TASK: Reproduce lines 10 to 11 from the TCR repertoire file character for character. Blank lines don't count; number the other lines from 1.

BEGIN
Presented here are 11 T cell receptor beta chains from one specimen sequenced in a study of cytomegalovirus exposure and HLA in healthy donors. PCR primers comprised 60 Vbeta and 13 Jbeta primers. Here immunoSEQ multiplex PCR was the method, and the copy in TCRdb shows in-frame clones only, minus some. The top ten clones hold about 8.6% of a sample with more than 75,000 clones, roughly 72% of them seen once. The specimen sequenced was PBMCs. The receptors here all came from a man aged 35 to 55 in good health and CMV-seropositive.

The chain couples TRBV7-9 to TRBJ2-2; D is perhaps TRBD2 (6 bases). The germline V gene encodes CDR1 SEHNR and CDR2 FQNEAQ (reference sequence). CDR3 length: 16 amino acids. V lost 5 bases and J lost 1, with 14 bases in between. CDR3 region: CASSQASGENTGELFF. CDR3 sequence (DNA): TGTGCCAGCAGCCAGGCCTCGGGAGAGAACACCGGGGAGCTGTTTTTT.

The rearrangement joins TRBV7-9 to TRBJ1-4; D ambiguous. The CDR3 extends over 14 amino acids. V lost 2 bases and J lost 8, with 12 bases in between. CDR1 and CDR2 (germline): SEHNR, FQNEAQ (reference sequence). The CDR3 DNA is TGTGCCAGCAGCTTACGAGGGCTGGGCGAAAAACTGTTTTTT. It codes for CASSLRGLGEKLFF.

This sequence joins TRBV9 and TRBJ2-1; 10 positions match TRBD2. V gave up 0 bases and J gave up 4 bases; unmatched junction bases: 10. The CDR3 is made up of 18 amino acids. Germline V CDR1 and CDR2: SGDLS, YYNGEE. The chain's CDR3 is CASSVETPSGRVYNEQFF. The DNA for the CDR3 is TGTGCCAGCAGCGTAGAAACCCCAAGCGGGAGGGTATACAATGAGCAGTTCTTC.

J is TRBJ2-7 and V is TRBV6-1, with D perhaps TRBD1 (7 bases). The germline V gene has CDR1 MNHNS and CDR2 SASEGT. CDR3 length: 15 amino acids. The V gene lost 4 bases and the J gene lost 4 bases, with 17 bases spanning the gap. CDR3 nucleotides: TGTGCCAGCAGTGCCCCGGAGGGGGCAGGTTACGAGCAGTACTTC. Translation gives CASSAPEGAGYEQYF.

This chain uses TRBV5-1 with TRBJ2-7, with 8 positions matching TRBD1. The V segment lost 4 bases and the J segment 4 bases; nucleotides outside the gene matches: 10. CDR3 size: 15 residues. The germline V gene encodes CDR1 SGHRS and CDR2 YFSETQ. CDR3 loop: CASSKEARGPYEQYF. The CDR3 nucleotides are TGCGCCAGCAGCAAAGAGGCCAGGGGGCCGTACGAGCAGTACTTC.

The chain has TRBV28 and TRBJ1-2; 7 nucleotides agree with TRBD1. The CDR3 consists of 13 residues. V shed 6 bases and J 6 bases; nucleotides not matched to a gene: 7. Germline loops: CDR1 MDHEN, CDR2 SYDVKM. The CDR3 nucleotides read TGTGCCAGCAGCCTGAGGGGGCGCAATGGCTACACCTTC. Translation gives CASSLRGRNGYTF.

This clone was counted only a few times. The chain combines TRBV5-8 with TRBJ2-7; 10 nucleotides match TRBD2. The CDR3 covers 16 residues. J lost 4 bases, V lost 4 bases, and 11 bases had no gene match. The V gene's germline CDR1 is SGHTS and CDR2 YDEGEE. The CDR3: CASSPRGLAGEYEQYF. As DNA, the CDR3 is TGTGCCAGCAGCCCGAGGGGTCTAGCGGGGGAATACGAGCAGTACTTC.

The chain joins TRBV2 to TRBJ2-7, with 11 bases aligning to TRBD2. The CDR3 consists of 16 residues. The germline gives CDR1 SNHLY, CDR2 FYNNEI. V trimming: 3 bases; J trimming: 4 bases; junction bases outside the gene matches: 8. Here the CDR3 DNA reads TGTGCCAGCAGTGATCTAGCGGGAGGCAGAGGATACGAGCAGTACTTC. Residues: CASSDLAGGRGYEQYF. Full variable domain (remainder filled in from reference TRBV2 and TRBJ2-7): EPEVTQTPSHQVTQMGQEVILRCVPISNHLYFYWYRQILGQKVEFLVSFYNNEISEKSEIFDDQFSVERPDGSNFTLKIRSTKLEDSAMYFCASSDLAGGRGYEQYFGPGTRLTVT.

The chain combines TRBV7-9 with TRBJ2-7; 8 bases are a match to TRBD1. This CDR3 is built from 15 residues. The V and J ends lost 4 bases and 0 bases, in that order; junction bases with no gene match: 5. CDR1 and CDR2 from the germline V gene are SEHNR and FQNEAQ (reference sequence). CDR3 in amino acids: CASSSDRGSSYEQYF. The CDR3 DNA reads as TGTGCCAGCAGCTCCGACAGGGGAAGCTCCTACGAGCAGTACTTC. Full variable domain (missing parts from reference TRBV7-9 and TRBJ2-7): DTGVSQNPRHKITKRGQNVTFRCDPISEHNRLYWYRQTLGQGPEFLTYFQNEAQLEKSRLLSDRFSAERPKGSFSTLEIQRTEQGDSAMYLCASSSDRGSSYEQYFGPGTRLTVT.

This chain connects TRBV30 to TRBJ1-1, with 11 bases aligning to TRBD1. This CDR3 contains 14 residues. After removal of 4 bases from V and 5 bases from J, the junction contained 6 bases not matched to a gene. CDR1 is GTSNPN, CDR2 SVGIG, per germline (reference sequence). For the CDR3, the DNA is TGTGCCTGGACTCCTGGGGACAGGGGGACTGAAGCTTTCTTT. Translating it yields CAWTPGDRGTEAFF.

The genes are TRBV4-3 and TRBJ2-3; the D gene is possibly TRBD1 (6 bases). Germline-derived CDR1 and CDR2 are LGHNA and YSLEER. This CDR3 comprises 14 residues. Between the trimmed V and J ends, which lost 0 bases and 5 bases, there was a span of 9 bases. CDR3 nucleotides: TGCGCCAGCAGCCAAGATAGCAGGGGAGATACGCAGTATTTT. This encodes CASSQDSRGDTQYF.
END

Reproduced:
The chain combines TRBV7-9 with TRBJ2-7; 8 bases are a match to TRBD1. This CDR3 is built from 15 residues. The V and J ends lost 4 bases and 0 bases, in that order; junction bases with no gene match: 5. CDR1 and CDR2 from the germline V gene are SEHNR and FQNEAQ (reference sequence). CDR3 in amino acids: CASSSDRGSSYEQYF. The CDR3 DNA reads as TGTGCCAGCAGCTCCGACAGGGGAAGCTCCTACGAGCAGTACTTC. Full variable domain (missing parts from reference TRBV7-9 and TRBJ2-7): DTGVSQNPRHKITKRGQNVTFRCDPISEHNRLYWYRQTLGQGPEFLTYFQNEAQLEKSRLLSDRFSAERPKGSFSTLEIQRTEQGDSAMYLCASSSDRGSSYEQYFGPGTRLTVT.

This chain connects TRBV30 to TRBJ1-1, with 11 bases aligning to TRBD1. This CDR3 contains 14 residues. After removal of 4 bases from V and 5 bases from J, the junction contained 6 bases not matched to a gene. CDR1 is GTSNPN, CDR2 SVGIG, per germline (reference sequence). For the CDR3, the DNA is TGTGCCTGGACTCCTGGGGACAGGGGGACTGAAGCTTTCTTT. Translating it yields CAWTPGDRGTEAFF.